Perhaps I should extend my reviews to mice as well. Although I don’t go through nearly as many as I do keyboards, I suppose that could be changed… Anyhow, today, I did also receive the Wireless Laser Mouse 5000 that I had ordered earlier this week. I’ve plugged it into my Powerbook at home to replace my Logitec MX1000 laser mouse.
My initial impressions after plugging it in:
- It’s noticeably lighter than the Logitech. I’d say about 2/3 the apparent weight. Which makes moving it around a lot easier, but also feel less steady.
- The tracking seems like it sends position updates less often. This makes the motion feel less smooth. It also seems to be much more sensitive than the Logitech. I had to turn down the mouse tracking sensitivity in the System Preferences a notch.
- The scroll wheel has no clicking feedback. It is completely smooth. I’m not sure if I like this. In some ways, it agrees with me in that it often is the case that you want to scroll by pixel and not by line. One scroll click per pixel is somewhat arbitrary, and instead, having a more granular mapping from scroll wheel rotation to actual document scrolling seems desirable (having the smooth scrolling feels similar to the two-fingered scrolling that is available with recent touchpads). On the other hand, there are a few certain situations, like Terminal scrolling, where having the click feels almost necessary.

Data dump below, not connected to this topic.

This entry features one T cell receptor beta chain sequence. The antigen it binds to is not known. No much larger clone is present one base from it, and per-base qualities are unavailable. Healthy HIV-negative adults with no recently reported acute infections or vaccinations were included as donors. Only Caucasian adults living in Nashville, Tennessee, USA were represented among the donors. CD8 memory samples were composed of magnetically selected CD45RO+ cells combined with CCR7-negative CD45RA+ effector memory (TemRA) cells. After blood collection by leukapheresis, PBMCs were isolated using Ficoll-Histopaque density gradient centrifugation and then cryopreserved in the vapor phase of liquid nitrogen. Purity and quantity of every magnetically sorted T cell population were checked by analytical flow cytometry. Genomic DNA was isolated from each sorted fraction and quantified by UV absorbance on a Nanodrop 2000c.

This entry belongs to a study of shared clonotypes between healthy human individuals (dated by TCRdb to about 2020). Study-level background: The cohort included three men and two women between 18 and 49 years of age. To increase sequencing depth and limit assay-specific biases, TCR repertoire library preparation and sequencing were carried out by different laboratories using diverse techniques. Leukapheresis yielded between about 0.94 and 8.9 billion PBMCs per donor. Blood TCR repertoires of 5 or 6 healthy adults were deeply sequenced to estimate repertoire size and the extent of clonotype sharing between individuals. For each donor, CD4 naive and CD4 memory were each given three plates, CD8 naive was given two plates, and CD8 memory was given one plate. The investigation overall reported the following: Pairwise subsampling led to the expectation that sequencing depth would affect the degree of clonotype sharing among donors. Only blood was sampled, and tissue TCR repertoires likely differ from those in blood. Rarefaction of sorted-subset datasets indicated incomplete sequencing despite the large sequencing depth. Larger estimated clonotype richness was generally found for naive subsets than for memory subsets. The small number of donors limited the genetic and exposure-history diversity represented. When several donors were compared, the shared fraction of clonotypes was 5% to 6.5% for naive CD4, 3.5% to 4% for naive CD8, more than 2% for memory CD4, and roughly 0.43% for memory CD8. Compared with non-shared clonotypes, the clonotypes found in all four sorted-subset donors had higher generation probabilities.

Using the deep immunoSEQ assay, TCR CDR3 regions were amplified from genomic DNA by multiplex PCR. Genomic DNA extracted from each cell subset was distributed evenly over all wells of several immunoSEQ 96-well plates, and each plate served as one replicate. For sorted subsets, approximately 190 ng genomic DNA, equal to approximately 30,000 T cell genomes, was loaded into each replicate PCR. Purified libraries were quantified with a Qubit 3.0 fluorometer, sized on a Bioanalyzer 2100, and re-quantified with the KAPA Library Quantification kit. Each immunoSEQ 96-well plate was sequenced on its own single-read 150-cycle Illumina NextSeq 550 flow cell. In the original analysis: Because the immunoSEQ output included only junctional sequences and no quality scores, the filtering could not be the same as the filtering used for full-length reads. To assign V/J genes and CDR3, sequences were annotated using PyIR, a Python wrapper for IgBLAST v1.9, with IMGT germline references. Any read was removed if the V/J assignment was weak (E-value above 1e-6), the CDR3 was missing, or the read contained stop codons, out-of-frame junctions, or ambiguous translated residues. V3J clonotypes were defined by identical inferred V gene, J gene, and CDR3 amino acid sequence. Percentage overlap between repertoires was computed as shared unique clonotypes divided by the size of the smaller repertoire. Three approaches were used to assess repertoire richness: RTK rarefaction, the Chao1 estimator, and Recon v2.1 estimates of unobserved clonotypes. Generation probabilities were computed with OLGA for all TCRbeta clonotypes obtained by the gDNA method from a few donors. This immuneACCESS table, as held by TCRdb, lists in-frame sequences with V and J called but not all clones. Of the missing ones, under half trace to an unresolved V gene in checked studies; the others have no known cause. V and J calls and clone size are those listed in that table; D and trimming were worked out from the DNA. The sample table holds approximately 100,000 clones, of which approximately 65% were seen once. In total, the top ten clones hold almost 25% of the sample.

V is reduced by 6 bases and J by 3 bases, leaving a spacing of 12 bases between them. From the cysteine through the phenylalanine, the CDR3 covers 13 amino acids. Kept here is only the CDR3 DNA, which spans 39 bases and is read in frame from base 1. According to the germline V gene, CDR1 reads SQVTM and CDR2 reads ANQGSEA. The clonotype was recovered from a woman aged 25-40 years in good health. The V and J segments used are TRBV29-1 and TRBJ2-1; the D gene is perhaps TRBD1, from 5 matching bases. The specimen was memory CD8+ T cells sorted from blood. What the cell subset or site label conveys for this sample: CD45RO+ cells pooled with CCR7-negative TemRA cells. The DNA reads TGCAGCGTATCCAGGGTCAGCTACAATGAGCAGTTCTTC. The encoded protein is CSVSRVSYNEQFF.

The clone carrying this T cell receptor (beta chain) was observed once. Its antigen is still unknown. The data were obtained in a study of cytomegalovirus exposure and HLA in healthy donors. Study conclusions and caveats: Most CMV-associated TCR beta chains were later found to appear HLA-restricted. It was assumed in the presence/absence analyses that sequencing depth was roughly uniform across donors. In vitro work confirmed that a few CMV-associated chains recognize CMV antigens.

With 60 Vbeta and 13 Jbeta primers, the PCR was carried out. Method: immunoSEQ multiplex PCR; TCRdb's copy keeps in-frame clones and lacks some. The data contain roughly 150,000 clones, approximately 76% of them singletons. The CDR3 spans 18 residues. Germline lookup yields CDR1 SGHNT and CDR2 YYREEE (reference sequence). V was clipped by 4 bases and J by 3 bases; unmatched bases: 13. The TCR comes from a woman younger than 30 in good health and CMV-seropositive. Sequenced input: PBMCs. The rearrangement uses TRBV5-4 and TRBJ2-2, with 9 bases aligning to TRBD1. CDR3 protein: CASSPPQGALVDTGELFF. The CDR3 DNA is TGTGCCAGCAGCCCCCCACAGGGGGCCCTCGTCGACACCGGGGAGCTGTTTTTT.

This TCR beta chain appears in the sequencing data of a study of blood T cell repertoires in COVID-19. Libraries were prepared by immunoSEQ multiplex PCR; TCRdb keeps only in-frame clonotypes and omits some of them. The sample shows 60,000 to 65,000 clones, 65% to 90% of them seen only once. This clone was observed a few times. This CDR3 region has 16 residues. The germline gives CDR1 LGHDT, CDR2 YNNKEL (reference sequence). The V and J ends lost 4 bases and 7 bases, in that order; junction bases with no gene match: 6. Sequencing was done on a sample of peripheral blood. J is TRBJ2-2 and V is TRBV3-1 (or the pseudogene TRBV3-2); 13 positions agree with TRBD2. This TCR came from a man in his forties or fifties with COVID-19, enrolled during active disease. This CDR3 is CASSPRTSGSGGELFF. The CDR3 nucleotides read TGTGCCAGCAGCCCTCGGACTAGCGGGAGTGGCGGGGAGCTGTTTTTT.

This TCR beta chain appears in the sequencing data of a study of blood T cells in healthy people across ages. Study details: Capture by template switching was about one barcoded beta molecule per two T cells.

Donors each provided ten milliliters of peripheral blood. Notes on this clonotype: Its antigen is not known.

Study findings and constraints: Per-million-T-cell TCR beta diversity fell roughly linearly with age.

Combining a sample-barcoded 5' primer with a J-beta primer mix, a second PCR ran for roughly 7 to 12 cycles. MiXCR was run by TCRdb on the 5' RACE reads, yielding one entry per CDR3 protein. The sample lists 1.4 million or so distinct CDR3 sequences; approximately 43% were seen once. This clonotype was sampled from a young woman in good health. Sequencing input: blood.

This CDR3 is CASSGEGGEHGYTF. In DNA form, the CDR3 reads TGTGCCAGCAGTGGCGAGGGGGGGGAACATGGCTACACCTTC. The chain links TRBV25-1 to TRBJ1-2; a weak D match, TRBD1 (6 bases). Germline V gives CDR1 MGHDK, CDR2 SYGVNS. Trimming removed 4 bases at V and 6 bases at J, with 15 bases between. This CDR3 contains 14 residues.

- I thought the wireless receiver would be one of those that look like a USB thumb drive. Turns out it’s a normal receiver on a chord. But it doesn’t look as ugly as the Logitech’s receiver and charger in one thing.
- Latency seems at least as good as the Logitech. I guess latency issues with wireless mice are a thing of the past.
The main reason I bought this mouse was to free myself from the routine of having to charge my wireless mouse. The Logitech runs its battery out maybe once a month or so, and remembering to stick it back in the charging stand before I left for work turned out to be a rather difficult task for me. This Microsoft mosue claims up to 6 months of operation on a couple AA’s. I can definitely afford a pack of AA’s a year, and its worth it if it frees me from having to worry constantly about re-charging.
Note that I haven’t actually installed the Microsoft mouse software yet. I’m a little hesitant since my experience with Microsoft input device software even on Windows has historically been less than pleasant.